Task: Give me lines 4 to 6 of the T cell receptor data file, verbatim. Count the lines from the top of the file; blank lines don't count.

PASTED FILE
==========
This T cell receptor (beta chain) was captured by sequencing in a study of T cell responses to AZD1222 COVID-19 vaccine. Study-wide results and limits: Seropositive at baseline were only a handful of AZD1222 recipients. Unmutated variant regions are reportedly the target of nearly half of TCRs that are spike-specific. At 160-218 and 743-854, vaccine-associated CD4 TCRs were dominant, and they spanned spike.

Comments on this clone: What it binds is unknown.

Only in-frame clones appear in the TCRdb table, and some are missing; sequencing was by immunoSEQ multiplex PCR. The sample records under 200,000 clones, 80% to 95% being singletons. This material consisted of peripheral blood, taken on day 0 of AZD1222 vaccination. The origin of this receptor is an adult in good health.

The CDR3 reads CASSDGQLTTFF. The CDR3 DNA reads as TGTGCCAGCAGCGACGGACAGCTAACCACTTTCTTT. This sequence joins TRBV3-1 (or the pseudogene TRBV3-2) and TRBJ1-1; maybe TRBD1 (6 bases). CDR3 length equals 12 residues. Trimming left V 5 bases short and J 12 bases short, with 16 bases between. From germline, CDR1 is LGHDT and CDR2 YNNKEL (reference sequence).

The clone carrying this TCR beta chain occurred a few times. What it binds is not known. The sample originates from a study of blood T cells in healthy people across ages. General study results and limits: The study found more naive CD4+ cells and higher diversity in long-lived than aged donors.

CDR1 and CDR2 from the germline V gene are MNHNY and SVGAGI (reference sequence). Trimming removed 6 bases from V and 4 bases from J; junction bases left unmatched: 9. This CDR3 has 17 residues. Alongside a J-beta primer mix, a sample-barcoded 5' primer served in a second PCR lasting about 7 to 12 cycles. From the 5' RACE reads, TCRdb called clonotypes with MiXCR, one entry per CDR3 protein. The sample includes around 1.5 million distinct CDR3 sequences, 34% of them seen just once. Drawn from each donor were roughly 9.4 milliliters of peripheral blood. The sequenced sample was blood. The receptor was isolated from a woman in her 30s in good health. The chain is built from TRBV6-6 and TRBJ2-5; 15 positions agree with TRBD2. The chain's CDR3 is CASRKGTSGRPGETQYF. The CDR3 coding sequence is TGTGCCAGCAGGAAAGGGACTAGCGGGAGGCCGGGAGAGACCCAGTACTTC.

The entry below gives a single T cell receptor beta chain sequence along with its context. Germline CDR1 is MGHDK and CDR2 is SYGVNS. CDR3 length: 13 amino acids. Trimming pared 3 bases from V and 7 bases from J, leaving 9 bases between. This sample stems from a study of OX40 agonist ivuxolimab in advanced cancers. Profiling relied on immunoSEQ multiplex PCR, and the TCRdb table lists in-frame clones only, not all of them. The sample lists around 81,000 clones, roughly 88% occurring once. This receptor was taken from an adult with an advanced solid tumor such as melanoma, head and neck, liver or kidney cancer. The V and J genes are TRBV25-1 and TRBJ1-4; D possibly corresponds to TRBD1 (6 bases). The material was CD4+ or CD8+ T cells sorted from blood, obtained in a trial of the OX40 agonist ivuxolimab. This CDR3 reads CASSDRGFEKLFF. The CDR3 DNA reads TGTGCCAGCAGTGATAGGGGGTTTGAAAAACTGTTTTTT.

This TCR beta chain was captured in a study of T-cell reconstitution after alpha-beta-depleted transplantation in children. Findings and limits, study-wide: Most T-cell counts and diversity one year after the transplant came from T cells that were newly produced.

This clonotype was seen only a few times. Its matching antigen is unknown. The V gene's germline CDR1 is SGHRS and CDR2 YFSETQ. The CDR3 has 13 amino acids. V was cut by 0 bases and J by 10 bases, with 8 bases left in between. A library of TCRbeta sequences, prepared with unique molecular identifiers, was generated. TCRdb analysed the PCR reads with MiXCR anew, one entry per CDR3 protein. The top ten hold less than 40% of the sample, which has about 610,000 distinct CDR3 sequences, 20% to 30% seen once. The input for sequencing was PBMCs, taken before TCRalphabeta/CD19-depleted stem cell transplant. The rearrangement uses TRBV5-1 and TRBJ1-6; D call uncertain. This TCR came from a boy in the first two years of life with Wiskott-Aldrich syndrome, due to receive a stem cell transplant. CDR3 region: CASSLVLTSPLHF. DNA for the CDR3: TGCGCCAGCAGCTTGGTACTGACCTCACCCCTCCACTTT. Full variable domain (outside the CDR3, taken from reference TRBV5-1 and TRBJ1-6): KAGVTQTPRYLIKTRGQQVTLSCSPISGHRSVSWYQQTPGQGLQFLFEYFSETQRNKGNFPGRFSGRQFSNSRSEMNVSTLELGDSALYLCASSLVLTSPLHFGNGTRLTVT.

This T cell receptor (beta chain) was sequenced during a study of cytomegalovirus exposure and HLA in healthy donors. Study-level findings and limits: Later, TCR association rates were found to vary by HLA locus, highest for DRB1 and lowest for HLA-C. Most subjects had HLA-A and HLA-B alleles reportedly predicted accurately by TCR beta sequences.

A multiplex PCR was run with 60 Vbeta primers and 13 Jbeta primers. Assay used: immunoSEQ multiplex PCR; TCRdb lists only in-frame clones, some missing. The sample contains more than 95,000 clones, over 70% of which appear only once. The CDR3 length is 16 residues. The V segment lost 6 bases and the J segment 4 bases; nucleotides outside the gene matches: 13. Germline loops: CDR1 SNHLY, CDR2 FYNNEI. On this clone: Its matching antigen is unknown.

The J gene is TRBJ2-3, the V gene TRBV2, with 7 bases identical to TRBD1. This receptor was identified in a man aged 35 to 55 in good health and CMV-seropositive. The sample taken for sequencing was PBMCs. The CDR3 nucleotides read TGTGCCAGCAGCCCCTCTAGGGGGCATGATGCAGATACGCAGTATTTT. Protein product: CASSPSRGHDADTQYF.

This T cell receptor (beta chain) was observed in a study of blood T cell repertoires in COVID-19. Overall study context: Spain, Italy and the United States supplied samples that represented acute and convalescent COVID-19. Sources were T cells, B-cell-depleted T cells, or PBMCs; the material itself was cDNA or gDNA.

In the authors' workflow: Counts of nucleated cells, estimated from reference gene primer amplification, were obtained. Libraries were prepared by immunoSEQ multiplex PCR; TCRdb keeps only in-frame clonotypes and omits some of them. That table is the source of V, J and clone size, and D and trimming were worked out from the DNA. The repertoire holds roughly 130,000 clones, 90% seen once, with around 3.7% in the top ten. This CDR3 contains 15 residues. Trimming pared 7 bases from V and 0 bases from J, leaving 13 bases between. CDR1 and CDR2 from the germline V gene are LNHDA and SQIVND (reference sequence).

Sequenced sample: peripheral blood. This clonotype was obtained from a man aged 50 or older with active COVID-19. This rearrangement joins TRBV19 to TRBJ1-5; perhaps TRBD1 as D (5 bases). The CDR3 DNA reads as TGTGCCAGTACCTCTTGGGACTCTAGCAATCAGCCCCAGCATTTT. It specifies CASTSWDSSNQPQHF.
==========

The CDR3 reads CASSDGQLTTFF. The CDR3 DNA reads as TGTGCCAGCAGCGACGGACAGCTAACCACTTTCTTT. This sequence joins TRBV3-1 (or the pseudogene TRBV3-2) and TRBJ1-1; maybe TRBD1 (6 bases). CDR3 length equals 12 residues. Trimming left V 5 bases short and J 12 bases short, with 16 bases between. From germline, CDR1 is LGHDT and CDR2 YNNKEL (reference sequence).

The clone carrying this TCR beta chain occurred a few times. What it binds is not known. The sample originates from a study of blood T cells in healthy people across ages. General study results and limits: The study found more naive CD4+ cells and higher diversity in long-lived than aged donors.

CDR1 and CDR2 from the germline V gene are MNHNY and SVGAGI (reference sequence). Trimming removed 6 bases from V and 4 bases from J; junction bases left unmatched: 9. This CDR3 has 17 residues. Alongside a J-beta primer mix, a sample-barcoded 5' primer served in a second PCR lasting about 7 to 12 cycles. From the 5' RACE reads, TCRdb called clonotypes with MiXCR, one entry per CDR3 protein. The sample includes around 1.5 million distinct CDR3 sequences, 34% of them seen just once. Drawn from each donor were roughly 9.4 milliliters of peripheral blood. The sequenced sample was blood. The receptor was isolated from a woman in her 30s in good health. The chain is built from TRBV6-6 and TRBJ2-5; 15 positions agree with TRBD2. The chain's CDR3 is CASRKGTSGRPGETQYF. The CDR3 coding sequence is TGTGCCAGCAGGAAAGGGACTAGCGGGAGGCCGGGAGAGACCCAGTACTTC.